This is far from a new idea, however it’s not something that is easily provable. So I had an idea this morning. I posed the following question on Twitter:

You know what I got in return? a resounding “No” from everyone. (well I had one outlier but, who doesn’t when you are trying to apply science to prove art) I challenge you to name another non-artistic career that people are so passionate about that they would stay in it even if they won the lottery.

Here are a few that I would like to highlight:

@schuetzdj

@TomSellers

@ethicalhack3r

@dookie2000ca

This was a somewhat surprising outcome. See a trend? Most people wanted to quit their jobs, and start their own infosec company. Why is this? Is it just “The American Dream” or is it because they are unhappy with the current people in leadership? Or is it simply the fact that they are hindered from actually pursuing and learning hacking/security at work? The world may never know, but I do implore firms to look at the retention rate of their actual talent. (No, I don’t buy into the No Infosec Peep left behind bull).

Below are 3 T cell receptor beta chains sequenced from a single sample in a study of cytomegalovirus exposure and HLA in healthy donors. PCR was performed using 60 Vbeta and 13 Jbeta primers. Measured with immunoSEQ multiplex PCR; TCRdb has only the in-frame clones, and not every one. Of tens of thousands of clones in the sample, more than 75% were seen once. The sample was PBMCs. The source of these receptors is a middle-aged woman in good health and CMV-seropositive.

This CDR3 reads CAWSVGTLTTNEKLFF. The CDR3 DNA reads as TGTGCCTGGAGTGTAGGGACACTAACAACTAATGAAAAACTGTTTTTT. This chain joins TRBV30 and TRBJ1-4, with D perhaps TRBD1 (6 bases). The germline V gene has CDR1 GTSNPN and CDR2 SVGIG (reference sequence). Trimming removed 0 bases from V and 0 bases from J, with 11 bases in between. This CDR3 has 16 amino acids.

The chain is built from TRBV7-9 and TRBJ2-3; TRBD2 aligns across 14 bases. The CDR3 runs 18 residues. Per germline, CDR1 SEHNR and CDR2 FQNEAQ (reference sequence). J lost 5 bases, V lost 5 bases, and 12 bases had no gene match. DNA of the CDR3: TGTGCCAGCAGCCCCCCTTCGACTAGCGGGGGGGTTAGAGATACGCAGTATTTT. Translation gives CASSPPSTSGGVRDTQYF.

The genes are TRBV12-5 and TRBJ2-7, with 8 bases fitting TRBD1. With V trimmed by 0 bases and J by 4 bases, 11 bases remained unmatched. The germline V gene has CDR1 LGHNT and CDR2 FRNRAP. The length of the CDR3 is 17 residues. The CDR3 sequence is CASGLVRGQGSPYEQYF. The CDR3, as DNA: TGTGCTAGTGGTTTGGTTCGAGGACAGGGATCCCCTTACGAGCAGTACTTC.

There is a rumor that Google has a practice. 2 hours a day, you (an employee of Google) are REQUIRED to work on a project of your own, that is in no way indebted or owned by Google, even after completion. I can imagine the above answers would change if that were the case where they worked. If their employers fostered learning.

As a result of Infosec / Hacking being an art, do we have our premadonas? Of course. But do we also have our Van Gogh’s and Michelangelo’s? Definitely.

But, time for a bit of a reality check:

@daveshackleford

Ya, you have NO idea what you would really do with millions of instant cash. I think the number is some 80% of lottery winners go BANKRUPT in the first 10 years. This is because you, and EVERYONE you have ANY connection to, goes absolutely crazy. To the point that there are lottery winner support groups.

However, the fact that people say it now, shows that they at least have the passion for the art. (or are just fronting)

Here some honest answers to even out the tide:

@shmoosr

@Bolster

@andrewsmhay

In conclusion, I believe that hacking is a science, until passion adds the artistic fire to the mix. At least that’s what I think, draw your own conclusions.

(That’s another thing I love about this field, you are constantly challenged to draw your own conclusions, to think, to learn, to improve, to be… better)